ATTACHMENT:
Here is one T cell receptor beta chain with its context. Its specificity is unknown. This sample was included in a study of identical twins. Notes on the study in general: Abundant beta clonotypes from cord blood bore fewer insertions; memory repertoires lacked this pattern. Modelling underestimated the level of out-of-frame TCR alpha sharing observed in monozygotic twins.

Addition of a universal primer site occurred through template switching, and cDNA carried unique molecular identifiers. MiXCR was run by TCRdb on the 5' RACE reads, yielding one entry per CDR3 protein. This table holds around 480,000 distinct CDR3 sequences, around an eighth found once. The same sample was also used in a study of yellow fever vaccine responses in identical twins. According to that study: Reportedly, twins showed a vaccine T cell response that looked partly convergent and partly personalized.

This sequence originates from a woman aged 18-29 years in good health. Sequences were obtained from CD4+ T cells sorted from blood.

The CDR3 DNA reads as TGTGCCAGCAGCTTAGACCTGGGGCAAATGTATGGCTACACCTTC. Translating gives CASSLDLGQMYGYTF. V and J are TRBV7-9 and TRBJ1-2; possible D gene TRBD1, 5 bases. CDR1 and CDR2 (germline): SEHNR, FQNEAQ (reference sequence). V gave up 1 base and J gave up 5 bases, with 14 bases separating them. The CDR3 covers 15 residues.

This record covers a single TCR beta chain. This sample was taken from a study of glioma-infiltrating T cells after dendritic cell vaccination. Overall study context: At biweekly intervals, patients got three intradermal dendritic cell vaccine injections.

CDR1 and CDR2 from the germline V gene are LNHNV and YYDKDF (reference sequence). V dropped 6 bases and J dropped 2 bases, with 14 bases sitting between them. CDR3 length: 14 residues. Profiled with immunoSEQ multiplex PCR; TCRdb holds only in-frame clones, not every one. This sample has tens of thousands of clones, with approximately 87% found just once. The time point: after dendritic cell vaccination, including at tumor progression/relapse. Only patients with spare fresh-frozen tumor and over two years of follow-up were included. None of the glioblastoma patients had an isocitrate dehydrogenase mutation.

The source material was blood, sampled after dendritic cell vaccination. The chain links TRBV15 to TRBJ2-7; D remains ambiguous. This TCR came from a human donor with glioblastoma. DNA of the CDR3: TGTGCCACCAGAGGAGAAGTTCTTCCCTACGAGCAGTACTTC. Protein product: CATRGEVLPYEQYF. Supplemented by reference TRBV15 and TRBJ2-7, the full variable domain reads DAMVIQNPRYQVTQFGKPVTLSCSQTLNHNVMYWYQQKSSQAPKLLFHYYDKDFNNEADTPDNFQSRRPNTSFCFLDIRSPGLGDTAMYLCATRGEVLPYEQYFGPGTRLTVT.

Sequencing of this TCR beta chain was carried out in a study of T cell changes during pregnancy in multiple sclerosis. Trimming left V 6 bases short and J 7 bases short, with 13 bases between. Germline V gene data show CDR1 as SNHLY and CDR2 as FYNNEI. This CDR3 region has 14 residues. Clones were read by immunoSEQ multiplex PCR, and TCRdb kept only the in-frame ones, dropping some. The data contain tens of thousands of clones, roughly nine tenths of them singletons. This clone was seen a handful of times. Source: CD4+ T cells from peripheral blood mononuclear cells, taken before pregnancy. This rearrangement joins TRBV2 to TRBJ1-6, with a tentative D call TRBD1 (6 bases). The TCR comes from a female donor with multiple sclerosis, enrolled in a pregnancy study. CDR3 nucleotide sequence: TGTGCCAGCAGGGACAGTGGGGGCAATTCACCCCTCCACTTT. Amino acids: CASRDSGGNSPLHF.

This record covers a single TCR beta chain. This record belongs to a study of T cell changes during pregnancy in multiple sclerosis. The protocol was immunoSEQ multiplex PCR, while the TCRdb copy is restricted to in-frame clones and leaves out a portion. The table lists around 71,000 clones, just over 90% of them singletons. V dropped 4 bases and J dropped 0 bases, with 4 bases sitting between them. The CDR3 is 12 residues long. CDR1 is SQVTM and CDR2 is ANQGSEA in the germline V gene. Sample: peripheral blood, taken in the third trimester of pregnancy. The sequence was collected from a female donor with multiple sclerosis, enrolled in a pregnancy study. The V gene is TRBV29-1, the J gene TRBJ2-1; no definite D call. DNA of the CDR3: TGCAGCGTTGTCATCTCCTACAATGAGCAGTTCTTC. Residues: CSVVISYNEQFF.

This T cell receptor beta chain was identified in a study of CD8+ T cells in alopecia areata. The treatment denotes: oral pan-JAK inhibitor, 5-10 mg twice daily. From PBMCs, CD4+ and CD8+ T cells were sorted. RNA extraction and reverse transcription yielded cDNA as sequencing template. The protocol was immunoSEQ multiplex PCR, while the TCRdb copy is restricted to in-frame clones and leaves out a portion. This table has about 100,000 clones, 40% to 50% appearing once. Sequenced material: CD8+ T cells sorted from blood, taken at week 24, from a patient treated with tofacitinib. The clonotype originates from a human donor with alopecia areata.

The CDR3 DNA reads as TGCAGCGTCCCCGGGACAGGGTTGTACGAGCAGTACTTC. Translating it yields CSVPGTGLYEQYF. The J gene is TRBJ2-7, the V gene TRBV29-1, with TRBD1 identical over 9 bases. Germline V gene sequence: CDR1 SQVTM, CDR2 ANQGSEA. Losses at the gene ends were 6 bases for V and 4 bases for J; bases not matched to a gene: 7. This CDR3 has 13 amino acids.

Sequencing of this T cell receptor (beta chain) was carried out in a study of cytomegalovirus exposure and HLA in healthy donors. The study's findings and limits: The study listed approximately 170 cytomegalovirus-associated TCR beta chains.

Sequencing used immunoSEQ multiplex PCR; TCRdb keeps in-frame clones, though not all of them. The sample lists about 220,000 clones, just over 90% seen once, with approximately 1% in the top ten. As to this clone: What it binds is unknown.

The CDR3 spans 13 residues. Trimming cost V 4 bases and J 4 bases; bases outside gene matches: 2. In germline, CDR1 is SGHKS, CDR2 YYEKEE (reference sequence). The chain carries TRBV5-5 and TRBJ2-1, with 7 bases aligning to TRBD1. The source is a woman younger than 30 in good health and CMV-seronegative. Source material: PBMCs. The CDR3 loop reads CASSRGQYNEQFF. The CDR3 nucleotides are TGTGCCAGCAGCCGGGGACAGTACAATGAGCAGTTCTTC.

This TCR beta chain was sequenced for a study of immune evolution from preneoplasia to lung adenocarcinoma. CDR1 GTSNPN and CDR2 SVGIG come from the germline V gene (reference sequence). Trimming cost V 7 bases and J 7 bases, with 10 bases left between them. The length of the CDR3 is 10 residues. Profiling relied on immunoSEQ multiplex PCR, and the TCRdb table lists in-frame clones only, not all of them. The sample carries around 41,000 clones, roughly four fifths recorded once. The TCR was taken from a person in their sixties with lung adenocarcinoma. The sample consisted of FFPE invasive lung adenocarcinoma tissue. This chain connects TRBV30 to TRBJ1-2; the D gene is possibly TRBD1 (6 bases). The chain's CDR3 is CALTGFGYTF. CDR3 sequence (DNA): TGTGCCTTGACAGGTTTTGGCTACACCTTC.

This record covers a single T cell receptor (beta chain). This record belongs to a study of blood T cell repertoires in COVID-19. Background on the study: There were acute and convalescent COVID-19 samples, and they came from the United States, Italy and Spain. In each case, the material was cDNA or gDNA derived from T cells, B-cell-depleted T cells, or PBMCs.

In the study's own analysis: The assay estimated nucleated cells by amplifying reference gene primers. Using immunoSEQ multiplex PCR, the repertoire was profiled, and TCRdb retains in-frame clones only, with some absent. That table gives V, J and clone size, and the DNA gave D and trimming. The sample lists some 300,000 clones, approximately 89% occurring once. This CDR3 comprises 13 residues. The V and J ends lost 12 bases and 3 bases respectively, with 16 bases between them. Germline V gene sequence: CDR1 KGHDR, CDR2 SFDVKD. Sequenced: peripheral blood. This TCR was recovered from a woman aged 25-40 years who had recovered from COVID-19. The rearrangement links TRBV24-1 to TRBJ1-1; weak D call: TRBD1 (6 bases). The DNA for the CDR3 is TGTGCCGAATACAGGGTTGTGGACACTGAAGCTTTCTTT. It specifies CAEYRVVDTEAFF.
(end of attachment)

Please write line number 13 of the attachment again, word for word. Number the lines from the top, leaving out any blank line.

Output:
Sequencing used immunoSEQ multiplex PCR; TCRdb keeps in-frame clones, though not all of them. The sample lists about 220,000 clones, just over 90% seen once, with approximately 1% in the top ten. As to this clone: What it binds is unknown.